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Apr. 21—Lower Valley Magisterial District Justice candidate Barry Wingard is running his campaign by doing what he called "something really outrageous."
"I'm going to talk about the issues in our community that matter," said Wingard, an Indiana Township resident who is among five candidates seeking the six-year post that serves the Fox Chapel Area School District municipalities.
"I'm not going to recite irrelevant details of my resume or highlight endorsements from special interest groups."
Wingard, an attorney assigned to Veterans and Mental Health courts at the Allegheny County Public Defender's Office, said he won't seek endorsements from politicians, political parties or special interests.
"The only endorsement that I am seeking is from the people of our community," he said. "We are all Americans, and we can accomplish so much together if we are united and not divided."
The Sharpsburg District Justice office most recently was held by Elissa Lang, who retired last year. Senior judges have been filling the interim role on a rotating basis.
The office along Main Street hears cases that include small claims, traffic violations and some felonies.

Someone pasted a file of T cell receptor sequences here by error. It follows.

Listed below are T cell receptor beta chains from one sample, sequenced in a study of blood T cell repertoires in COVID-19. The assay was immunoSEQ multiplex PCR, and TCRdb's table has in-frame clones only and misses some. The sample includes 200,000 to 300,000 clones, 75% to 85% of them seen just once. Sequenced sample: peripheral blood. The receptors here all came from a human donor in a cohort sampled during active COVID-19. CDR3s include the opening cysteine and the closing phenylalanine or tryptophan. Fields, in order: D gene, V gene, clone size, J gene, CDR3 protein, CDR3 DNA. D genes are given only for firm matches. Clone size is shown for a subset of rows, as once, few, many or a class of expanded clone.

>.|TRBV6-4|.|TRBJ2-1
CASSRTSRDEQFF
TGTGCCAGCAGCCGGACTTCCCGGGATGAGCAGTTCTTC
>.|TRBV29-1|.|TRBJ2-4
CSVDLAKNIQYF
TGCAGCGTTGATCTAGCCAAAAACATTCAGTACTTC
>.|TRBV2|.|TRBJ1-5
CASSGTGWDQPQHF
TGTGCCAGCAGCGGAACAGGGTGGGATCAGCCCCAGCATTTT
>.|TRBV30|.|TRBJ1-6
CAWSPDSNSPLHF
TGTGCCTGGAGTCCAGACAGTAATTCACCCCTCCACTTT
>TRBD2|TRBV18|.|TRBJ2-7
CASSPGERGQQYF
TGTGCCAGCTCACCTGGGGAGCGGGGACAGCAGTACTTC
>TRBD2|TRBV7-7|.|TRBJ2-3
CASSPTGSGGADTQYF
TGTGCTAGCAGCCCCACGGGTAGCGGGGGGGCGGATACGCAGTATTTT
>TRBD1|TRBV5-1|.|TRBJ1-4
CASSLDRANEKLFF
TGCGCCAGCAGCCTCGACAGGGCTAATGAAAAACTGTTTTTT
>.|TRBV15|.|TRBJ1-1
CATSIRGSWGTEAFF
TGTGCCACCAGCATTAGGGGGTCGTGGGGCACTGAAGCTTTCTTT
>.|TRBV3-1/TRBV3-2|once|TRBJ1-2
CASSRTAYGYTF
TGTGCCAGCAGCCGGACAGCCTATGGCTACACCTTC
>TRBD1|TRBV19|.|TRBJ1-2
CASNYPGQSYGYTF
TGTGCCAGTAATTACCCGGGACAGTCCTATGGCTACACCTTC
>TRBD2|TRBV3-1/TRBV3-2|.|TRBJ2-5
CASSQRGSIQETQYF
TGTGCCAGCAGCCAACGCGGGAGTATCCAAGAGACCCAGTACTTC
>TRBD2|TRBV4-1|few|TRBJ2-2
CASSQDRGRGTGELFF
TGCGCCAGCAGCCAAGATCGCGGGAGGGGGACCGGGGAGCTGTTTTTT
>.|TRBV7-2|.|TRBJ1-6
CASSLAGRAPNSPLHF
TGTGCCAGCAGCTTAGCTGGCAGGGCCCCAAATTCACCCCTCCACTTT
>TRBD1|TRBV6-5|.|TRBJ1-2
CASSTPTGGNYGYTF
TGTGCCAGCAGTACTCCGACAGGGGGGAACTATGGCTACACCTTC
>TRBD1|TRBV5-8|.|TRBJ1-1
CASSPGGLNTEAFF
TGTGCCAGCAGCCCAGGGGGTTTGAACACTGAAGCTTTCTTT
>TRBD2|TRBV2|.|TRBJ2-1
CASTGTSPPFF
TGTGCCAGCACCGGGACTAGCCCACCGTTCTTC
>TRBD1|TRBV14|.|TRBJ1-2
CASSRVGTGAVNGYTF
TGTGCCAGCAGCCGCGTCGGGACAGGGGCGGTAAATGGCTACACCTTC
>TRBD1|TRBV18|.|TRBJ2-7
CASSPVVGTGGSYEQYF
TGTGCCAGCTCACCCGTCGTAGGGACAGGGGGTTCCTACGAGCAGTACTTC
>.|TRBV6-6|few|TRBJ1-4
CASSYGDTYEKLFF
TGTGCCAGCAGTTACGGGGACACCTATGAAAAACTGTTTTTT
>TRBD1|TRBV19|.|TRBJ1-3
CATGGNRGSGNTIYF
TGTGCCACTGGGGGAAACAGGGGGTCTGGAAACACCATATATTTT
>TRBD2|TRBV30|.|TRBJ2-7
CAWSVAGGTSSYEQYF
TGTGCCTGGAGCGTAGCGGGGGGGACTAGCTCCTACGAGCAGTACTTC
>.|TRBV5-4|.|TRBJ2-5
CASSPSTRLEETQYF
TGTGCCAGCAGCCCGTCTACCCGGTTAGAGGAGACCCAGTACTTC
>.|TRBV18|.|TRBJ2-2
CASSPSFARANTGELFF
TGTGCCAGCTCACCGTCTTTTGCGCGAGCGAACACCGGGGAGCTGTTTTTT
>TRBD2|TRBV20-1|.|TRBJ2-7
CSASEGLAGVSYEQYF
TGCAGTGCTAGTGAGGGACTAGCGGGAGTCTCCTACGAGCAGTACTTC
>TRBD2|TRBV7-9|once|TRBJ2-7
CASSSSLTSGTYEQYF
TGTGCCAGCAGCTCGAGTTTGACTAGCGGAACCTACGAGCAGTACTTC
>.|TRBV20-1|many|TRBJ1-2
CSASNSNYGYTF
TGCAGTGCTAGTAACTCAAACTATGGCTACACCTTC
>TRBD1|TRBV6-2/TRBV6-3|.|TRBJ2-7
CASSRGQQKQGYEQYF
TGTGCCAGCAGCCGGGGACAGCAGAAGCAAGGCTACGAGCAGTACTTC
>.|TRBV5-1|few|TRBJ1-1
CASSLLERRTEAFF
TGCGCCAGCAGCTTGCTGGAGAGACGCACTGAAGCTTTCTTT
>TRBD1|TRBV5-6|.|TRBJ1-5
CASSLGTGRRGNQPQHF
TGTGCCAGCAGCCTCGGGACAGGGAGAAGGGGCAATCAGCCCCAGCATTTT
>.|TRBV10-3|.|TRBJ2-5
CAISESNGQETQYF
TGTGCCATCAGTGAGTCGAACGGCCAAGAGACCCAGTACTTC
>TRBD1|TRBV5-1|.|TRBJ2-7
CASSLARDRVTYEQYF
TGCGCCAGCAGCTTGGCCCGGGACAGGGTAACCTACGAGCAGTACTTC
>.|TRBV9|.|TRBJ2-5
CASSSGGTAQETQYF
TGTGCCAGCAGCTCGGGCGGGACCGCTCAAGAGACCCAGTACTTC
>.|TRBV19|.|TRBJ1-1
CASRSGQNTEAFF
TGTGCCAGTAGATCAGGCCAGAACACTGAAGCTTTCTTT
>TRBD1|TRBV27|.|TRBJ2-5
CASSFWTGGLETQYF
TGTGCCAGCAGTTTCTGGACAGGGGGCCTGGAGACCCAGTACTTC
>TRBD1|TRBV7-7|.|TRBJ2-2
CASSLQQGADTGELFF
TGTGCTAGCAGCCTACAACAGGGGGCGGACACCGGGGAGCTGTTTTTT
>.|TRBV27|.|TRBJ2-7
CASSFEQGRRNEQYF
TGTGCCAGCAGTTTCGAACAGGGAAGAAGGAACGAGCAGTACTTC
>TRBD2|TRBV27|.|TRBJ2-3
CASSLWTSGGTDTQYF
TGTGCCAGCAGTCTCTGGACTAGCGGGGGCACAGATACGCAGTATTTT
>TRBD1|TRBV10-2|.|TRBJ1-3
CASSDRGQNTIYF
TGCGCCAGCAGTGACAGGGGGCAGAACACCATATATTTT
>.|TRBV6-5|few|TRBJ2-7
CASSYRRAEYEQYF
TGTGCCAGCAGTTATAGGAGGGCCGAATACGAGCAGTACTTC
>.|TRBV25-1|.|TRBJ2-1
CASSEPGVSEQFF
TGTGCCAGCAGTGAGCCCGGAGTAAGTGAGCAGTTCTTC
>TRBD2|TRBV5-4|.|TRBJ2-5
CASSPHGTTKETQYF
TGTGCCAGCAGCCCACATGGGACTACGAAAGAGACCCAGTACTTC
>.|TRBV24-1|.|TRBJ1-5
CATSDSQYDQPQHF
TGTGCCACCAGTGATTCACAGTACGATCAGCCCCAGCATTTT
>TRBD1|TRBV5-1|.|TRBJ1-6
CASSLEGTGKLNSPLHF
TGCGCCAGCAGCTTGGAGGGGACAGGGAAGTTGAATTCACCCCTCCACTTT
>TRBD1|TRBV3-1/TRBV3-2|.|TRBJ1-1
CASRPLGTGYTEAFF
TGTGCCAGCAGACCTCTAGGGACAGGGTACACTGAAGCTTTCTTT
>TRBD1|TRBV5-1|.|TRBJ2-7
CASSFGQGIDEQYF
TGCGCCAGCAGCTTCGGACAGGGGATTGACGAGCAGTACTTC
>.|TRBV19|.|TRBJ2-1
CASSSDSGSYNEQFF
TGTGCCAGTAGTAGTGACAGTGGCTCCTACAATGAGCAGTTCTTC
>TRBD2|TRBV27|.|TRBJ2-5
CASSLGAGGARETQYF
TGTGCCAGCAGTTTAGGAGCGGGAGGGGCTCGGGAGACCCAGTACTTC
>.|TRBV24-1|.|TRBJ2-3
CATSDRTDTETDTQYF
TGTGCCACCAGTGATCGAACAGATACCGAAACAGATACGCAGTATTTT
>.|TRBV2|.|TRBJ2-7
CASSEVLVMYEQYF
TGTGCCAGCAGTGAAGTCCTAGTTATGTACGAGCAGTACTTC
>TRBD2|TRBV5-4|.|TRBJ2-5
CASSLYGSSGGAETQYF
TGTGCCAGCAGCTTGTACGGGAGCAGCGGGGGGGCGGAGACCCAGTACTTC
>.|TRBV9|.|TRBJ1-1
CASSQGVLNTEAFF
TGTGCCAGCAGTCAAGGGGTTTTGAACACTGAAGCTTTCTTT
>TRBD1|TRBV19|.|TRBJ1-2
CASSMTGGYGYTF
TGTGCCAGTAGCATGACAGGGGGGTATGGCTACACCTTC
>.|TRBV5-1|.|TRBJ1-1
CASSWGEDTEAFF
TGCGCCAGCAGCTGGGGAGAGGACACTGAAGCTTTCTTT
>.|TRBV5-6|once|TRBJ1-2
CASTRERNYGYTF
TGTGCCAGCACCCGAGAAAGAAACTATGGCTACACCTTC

Judges are elected for six-year terms.
Wingard, a practicing attorney for 25 years, has specialized in criminal litigation in the Public Defender's Office for the past two decades. He has represented clients in every magisterial district court in Allegheny County, Wingard said.
"I have extensive experience in pretrial, adult trial, juvenile court, domestic violence court, ARD, Phoenix court, mental health and Veterans court," he said.
"I've spent years representing indigent clients who could not otherwise afford an attorney. This experience has helped me to identify the most pressing issues in our community at the magisterial district level and to develop a plan to address them."
As one of the primary responsibilities of the magistrate is to hear criminal cases, Wingard said his experience in criminal law makes him uniquely qualified to evaluate the evidence and make critical decisions in cases brought before the local court.
"When magistrate judges lack real experience, we as a community are less safe and there is a greater likelihood of individuals being wrongly prosecuted," he said. "I have the qualifications and knowledge to evaluate each case individually. I will not apply a one-size-fits-all approach."
Wingard said his experience is important when assessing the issue of bail.
"I will not needlessly assign cash bond, because I know the consequences that individuals face with pretrial detention," he said. "It is the responsibility of the Magisterial District Justice to make individualized assessments of each person before them, and I take that responsibility seriously. I understand that there are many ways to secure someone's appearance for court, without having to incarcerate them pretrial."
Wingard, a graduate of Pittsburgh Public Schools, enlisted in the Army Infantry just after he turned 17 with the goal of a college education and successful career.
"For the next four years I traveled the world, assigned to protect American interests," he said. "I was ordered to the 101st Airborne Division, and then to the First Armored Division in West Germany during the height of the Cold War."